12.   A series of motions or acts arranged in order; a succession of acts or practices connectedly followed; as, a course of medicine; a course of lectures on chemistry.
  13.   That part of a meal served at one time, with its accompaniments.
  14.   The act of moving from one point to another; progress; passage.
  15.   The succession of one to another in office or duty; order; turn.
  16.   To run through or over.
  17.   a connected series of events or actions or developments; " the government took a firm course"; " historians can only point out those lines for which evidence is available"
  18.   To chase or run after.
  19.   Act of running; track; path pursued; career; voyage or race; progress; method; service of food.
  20.   To run swiftly.
  21.   To run, hunt, or chase after; to follow hard upon; to pursue.
  22.   ( construction) a layer of masonry; " a course of bricks"
  23.   the monthly discharge of blood from the uterus of nonpregnant women from puberty to menopause; " the women were sickly and subject to excessive menstruation"; " a woman does not take the gout unless her menses be stopped"-- Hippocrates; " the semen begins to appear in males and to be emitted at the same time of life that the catamenia begin to flow in females"-- Aristotle
  24.   The menses.
  25.   education imparted in a series of lessons or class meetings; " he took a course in basket weaving"; " flirting is not unknown in college classes"
  26.   The act of moving onward; path; direction; series or sequence, as of events; career; line of conduct; portion of a meal served at once; a row or layer.
  27.   a mode of action; " if you persist in that course you will surely fail"; " once a nation is embarked on a course of action it becomes extremely difficult for any retraction to take place"
  28.   A race; a path or track; progress; career; direction or line of motion; the portion of a meal served at one time; conduct; behavior; the direction in which a ship is steered; a series of acts arranged in order or at stated periods; as, a course of nursing.
  29.   The act of running: the road or track on which one runs: the direction pursued: a voyage: a race: regular progress from point to point: method of procedure: conduct: a part of a meal served at one time.
  30.   To pursue with dogs; to run through or over.
  31.   A continuous level range of brick or stones of the same height throughout the face or faces of a building.
  32.   The ground or path traversed; track; way.
  33.   To move with speed as in a race or hunt.
  34.   Method of procedure; manner or way of conducting; conduct; behavior.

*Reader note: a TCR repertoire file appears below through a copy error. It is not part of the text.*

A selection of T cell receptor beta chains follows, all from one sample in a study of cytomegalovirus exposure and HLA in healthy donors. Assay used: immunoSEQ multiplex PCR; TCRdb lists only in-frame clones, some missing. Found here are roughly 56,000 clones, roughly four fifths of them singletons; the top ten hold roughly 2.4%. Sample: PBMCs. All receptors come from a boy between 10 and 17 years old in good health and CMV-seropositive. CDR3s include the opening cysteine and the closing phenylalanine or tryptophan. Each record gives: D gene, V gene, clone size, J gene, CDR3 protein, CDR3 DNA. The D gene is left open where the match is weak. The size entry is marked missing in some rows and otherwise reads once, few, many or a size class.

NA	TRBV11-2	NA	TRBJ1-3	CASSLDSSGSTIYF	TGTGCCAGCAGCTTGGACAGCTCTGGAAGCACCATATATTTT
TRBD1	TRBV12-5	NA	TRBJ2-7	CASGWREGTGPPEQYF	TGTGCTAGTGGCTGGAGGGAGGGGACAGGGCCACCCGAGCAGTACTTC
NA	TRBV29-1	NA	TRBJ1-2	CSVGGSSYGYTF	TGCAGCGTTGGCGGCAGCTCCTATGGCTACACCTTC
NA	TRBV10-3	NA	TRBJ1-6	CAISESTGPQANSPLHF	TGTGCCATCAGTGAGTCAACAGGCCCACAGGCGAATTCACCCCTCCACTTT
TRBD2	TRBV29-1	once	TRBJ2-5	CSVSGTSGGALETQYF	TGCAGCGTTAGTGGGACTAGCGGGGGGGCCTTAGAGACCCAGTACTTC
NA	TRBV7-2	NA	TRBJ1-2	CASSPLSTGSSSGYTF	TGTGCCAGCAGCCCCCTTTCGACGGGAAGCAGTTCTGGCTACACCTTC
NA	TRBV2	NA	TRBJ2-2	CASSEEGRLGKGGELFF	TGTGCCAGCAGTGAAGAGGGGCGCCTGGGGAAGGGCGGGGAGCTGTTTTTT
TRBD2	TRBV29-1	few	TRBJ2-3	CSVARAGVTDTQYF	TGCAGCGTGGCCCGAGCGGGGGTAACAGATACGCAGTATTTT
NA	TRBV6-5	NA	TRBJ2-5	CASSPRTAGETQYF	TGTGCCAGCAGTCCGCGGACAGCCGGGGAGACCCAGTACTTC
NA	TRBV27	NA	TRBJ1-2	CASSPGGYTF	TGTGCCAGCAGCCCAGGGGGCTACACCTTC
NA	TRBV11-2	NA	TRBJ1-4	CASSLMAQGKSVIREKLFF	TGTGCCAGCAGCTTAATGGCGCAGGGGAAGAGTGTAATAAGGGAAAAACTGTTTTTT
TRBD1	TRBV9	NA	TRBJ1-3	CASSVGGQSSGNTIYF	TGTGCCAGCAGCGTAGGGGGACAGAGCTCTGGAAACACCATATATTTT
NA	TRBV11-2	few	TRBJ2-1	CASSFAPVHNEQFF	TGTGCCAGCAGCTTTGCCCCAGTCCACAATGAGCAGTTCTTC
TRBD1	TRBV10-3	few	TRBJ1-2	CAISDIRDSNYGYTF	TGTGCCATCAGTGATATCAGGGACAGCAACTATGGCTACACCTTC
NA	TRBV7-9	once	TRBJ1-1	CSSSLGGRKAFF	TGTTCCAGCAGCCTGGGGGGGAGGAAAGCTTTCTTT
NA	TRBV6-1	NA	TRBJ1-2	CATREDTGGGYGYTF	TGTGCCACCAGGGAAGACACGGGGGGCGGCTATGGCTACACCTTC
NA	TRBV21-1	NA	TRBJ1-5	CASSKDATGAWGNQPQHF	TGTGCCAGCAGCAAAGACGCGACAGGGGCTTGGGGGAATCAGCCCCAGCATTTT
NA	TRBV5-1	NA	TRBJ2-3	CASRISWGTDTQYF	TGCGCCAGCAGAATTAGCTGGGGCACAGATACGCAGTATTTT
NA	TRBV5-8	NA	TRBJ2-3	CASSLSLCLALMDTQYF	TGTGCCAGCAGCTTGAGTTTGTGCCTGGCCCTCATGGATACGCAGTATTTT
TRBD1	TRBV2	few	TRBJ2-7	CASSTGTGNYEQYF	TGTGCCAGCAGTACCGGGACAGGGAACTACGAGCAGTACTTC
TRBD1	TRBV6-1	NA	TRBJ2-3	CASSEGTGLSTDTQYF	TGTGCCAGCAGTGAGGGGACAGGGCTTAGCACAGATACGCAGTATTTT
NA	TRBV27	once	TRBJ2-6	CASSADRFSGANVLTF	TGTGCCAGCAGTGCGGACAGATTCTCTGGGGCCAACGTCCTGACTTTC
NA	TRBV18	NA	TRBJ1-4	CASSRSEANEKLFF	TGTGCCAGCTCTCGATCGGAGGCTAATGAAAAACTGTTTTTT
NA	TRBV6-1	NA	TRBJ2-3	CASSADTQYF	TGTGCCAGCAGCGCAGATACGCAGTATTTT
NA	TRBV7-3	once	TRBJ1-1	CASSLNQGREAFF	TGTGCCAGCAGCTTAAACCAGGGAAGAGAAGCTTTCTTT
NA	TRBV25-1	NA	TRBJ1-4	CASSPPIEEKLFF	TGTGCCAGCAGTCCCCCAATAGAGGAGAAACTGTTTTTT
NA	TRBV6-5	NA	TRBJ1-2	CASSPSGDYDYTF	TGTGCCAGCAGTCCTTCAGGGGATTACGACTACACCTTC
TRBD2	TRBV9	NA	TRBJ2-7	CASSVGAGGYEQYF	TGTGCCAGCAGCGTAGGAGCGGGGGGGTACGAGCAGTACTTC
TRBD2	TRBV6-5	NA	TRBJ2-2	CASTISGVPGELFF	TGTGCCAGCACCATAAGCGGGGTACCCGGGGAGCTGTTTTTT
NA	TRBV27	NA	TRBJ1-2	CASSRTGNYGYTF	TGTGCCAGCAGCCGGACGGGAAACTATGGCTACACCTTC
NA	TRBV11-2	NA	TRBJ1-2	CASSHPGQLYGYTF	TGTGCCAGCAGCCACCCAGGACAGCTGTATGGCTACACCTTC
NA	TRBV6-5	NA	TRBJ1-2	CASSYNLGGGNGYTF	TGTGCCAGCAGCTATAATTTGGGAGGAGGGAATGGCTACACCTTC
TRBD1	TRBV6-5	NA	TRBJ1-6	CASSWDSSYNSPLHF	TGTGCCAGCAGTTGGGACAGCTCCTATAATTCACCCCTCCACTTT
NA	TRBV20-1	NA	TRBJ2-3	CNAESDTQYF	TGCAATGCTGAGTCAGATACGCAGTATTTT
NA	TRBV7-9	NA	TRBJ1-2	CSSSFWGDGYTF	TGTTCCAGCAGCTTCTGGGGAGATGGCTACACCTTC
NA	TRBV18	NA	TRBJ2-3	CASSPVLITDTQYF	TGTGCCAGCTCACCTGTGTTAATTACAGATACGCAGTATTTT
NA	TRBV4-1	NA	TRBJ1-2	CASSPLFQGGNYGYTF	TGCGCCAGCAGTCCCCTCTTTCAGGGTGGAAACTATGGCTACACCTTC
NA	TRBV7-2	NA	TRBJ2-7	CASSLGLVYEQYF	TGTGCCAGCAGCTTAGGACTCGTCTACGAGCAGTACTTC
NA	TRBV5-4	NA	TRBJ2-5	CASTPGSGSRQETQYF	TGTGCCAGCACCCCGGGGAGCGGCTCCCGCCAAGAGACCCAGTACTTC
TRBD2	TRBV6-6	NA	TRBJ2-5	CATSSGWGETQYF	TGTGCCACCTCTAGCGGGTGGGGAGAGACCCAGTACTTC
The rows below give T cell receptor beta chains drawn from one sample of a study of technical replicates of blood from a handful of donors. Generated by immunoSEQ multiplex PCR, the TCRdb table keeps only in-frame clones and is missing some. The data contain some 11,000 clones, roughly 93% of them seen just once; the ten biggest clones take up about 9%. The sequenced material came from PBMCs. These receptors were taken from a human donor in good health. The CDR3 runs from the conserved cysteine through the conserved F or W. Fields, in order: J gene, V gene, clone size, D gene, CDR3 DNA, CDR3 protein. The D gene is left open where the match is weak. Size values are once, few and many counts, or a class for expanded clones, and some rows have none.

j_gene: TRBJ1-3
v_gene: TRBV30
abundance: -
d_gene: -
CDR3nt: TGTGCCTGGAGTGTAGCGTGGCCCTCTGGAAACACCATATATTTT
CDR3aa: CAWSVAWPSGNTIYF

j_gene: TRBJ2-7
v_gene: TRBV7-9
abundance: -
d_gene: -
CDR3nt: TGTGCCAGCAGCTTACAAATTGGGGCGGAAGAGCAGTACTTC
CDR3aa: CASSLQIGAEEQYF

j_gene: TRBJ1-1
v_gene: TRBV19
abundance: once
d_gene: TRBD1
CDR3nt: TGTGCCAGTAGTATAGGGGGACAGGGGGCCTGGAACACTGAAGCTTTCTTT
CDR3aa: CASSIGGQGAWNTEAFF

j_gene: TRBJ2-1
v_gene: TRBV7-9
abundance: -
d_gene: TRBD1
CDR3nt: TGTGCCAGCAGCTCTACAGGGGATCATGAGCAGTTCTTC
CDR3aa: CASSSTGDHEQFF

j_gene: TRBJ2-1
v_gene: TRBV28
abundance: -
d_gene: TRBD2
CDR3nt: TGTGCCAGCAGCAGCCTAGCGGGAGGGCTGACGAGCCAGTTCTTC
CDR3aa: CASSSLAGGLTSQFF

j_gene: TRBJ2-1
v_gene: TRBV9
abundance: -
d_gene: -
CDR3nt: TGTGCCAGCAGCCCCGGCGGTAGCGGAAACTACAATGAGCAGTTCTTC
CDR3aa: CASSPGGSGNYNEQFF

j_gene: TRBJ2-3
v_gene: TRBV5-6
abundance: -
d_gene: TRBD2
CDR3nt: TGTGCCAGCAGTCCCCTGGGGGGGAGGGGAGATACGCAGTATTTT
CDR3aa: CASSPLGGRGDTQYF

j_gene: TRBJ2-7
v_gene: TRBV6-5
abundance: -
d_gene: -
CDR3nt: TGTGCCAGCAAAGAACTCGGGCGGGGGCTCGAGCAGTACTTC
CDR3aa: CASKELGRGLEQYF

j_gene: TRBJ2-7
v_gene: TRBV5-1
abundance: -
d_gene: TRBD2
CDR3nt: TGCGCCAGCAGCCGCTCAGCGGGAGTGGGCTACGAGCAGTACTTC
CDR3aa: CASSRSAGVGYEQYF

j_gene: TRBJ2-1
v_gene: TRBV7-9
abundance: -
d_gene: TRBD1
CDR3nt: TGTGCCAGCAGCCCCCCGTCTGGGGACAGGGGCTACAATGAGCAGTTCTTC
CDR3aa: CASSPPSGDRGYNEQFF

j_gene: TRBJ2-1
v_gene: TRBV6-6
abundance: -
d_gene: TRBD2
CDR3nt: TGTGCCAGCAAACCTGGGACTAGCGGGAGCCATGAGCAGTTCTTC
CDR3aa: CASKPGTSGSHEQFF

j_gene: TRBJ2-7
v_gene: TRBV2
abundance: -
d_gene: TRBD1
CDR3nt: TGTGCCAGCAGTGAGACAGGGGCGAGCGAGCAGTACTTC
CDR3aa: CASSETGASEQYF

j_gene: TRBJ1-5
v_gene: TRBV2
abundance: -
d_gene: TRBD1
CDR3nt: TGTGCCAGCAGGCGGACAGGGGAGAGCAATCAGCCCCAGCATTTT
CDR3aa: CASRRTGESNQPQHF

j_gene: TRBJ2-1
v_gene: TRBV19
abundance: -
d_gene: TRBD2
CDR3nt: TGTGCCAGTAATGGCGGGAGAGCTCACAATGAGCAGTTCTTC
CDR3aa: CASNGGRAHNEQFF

35.   To cause to chase after or pursue game; as, to course greyhounds after deer.
  36.   facility consisting of a circumscribed area of land or water laid out for a sport; " the course had only nine holes"; " the course was less than a mile"
  37.   To run, or cause to run; hunt; chase.
  38.   Motion considered with reference to manner; or derly progress; procedure in a certain line of thought or action; as, the course of an argument.
  39.   move swiftly through or over; " ships coursing the Atlantic"
  40.   a line or route along which something travels or moves; " the hurricane demolished houses in its path"; " the track of an animal"; " the course of the river"
  41.   To pursue game with dogs.
  42.   general line of orientation; " the river takes a southern course"; " the northeastern trend of the coast"
  43.   Motion, considered as to its general or resultant direction or to its goal; line progress or advance.
  44.   To hunt; to pursue; to cause to run; to run through or over.
  45.   Progress from point to point without change of direction; any part of a progress from one place to another, which is in a straight line, or on one direction; as, a ship in a long voyage makes many courses; a course measured by a surveyor between two stations; also, a progress without interruption or rest; a heat; as, one course of a race.
  46.   A career; a race; the ground on which the race is run; generally a passing, moving, or motion forward within limits; the progress of anything; usual manner; order of procedure; way of life or conduct; natural bent; the dishes set on table at one time; elements of an art or science exhibited and explained in a series of lessons or lectures, as a course of chemistry; a continued range of stone's or bricks in the wall of a building; the track of a ship.